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Influence of Laminar Burning Velocity on Performance of Gasoline Engines
ISSN: 0148-7191, e-ISSN: 2688-3627
Published September 10, 2012 by SAE International in United States
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Laminar burning velocity is a fundamental combustion property of any fuel/air mixture. Formulating gasoline fuel blends having faster burning velocities can be an effective strategy for enhancing engine and vehicle performance. Formulation of faster burning fuels by changing the fuel composition has been explored in this work leading to a clear correlation between engine performance and fuel burning velocity. In principle a gasoline vehicle should be calibrated to give optimal ignition timing (also known as MBT - minimum spark advance for best torque) while at the same time avoiding any possible engine knock. However, modern downsized/boosted engines frequently tend to be limited by knock and the spark timing is retarded in respect of the optimum. In such scenarios, faster burning fuels can lead to a more optimum combustion phasing resulting in a more efficient energy transfer and hence a faster acceleration and better performance. Tests carried out using fuel blends with different burn velocity enhancing components on a single cylinder engine with retarded spark timing showed appreciable benefits (e.g. 1.5% performance benefit using a gasoline blend with 20% of a certain aromatic added). The trends observed in the engine were in good agreement with results of laminar burning velocity measurements published in literature.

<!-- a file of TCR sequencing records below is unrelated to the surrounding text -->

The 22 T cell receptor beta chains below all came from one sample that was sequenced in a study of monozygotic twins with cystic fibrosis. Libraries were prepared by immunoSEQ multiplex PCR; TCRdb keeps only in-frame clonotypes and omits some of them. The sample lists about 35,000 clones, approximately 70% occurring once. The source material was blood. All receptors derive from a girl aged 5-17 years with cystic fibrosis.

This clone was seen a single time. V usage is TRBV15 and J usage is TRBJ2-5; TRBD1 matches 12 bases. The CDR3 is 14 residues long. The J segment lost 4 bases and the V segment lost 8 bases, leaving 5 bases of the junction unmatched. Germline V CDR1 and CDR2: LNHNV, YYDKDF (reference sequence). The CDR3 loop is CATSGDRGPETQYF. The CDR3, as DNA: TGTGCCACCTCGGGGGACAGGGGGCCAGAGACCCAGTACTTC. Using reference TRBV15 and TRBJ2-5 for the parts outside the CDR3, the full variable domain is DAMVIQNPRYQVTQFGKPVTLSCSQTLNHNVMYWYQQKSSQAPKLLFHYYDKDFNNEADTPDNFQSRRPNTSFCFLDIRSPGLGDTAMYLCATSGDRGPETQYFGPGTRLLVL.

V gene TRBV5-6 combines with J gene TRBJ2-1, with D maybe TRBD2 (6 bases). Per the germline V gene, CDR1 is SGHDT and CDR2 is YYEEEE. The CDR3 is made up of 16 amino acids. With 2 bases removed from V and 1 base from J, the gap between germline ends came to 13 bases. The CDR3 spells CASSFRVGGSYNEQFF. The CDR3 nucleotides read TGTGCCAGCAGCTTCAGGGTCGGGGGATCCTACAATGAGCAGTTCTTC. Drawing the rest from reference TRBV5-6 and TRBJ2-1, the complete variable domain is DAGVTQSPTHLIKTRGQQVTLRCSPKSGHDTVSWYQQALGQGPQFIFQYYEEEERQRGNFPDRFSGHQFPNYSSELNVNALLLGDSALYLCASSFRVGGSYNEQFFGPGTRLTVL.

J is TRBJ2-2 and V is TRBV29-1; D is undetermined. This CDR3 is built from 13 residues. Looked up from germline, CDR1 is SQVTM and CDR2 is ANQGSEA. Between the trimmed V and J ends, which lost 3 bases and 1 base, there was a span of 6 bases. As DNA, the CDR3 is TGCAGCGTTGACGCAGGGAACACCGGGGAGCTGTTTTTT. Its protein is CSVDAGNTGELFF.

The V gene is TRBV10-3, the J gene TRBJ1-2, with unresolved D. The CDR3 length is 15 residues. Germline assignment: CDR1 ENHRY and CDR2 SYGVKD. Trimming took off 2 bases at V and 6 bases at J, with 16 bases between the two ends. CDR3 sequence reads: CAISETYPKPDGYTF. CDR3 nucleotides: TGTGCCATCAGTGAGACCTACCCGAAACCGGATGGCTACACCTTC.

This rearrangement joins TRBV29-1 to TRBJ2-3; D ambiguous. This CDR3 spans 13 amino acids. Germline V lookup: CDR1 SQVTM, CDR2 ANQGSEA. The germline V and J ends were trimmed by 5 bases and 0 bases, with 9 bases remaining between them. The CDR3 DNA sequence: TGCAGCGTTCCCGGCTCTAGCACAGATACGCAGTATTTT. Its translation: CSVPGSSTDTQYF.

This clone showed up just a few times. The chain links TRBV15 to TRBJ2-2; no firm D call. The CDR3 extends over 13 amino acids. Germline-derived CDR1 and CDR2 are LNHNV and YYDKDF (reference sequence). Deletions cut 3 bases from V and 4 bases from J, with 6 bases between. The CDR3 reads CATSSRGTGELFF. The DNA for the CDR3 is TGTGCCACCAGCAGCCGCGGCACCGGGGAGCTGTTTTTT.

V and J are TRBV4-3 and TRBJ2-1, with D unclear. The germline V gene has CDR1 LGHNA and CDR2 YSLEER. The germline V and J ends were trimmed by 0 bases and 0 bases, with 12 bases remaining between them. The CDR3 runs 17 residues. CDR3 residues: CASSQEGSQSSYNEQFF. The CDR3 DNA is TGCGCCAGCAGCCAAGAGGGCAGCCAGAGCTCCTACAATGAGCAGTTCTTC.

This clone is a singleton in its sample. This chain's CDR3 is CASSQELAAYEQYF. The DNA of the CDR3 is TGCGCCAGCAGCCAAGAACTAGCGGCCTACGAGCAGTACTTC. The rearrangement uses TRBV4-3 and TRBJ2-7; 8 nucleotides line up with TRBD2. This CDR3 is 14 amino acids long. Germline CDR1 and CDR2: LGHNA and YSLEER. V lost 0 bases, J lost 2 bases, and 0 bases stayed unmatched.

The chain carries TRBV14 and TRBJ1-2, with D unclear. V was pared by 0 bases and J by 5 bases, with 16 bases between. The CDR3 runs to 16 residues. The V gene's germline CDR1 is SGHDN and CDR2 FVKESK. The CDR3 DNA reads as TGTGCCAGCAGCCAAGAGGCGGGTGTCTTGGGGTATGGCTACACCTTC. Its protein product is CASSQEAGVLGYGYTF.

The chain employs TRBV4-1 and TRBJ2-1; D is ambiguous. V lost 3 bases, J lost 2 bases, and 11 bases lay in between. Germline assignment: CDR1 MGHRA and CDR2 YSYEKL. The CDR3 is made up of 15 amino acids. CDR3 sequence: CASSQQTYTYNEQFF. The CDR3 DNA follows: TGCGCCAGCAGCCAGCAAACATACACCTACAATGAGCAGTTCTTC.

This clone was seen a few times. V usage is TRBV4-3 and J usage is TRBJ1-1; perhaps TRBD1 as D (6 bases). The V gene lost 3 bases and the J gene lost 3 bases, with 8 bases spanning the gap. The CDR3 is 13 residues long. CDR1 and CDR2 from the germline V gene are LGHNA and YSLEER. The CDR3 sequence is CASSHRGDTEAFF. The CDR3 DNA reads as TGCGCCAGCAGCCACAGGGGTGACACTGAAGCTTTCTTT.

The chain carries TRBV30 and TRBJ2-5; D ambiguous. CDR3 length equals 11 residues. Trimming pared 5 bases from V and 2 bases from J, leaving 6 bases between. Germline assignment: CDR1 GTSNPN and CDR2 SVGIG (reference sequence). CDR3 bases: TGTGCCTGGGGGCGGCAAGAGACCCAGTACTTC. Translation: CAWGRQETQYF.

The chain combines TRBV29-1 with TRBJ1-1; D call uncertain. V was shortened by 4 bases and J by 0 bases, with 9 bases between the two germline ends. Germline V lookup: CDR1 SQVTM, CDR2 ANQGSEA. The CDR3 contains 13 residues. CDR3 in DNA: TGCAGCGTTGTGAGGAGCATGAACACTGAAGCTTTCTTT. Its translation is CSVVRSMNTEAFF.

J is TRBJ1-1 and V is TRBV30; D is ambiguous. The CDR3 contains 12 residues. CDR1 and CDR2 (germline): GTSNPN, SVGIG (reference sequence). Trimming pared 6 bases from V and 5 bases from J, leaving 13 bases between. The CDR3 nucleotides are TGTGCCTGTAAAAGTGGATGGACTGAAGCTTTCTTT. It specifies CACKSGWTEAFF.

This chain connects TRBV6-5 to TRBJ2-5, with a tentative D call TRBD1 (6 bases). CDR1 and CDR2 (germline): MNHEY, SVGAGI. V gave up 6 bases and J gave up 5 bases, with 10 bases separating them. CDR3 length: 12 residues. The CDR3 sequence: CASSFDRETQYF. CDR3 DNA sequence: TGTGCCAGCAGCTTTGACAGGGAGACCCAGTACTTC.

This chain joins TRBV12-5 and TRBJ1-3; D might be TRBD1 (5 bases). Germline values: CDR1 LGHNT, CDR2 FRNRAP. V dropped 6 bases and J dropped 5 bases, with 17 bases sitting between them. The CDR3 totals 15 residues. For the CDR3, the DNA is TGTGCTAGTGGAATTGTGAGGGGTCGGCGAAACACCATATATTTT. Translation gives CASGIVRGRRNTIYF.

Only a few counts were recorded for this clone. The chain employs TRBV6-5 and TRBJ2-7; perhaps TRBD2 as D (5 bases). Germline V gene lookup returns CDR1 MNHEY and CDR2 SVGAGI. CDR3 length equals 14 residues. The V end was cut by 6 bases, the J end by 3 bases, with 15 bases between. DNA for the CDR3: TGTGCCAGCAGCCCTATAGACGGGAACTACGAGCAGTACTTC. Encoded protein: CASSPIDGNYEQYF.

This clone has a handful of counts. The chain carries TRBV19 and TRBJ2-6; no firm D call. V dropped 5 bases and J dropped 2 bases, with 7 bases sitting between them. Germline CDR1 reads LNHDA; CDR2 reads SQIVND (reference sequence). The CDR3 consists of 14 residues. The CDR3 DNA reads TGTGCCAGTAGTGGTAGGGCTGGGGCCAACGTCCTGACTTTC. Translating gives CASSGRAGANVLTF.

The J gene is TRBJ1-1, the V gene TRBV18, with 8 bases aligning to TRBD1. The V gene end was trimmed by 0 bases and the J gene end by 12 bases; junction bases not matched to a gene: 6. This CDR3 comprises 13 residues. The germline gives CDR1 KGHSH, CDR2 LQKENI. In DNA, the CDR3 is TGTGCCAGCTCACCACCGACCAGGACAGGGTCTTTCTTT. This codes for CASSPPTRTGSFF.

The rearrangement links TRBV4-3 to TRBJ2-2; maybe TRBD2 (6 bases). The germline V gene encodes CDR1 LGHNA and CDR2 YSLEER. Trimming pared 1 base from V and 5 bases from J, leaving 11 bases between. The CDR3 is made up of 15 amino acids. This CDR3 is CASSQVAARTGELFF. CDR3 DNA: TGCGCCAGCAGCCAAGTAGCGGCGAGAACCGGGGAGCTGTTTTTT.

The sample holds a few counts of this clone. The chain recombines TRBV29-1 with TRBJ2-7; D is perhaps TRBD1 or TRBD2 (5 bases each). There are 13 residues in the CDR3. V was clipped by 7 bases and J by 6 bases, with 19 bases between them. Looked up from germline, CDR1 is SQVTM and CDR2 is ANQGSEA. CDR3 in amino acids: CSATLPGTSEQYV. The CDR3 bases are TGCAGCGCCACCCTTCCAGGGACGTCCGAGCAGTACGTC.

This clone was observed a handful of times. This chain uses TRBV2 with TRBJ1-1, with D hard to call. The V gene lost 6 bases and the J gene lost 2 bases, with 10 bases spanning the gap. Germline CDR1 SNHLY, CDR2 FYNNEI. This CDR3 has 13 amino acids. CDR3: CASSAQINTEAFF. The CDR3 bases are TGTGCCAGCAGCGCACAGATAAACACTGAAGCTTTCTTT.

CitationCracknell, R., Prakash, A., and Head, R., "Influence of Laminar Burning Velocity on Performance of Gasoline Engines," SAE Technical Paper 2012-01-1742, 2012, https://doi.org/10.4271/2012-01-1742.
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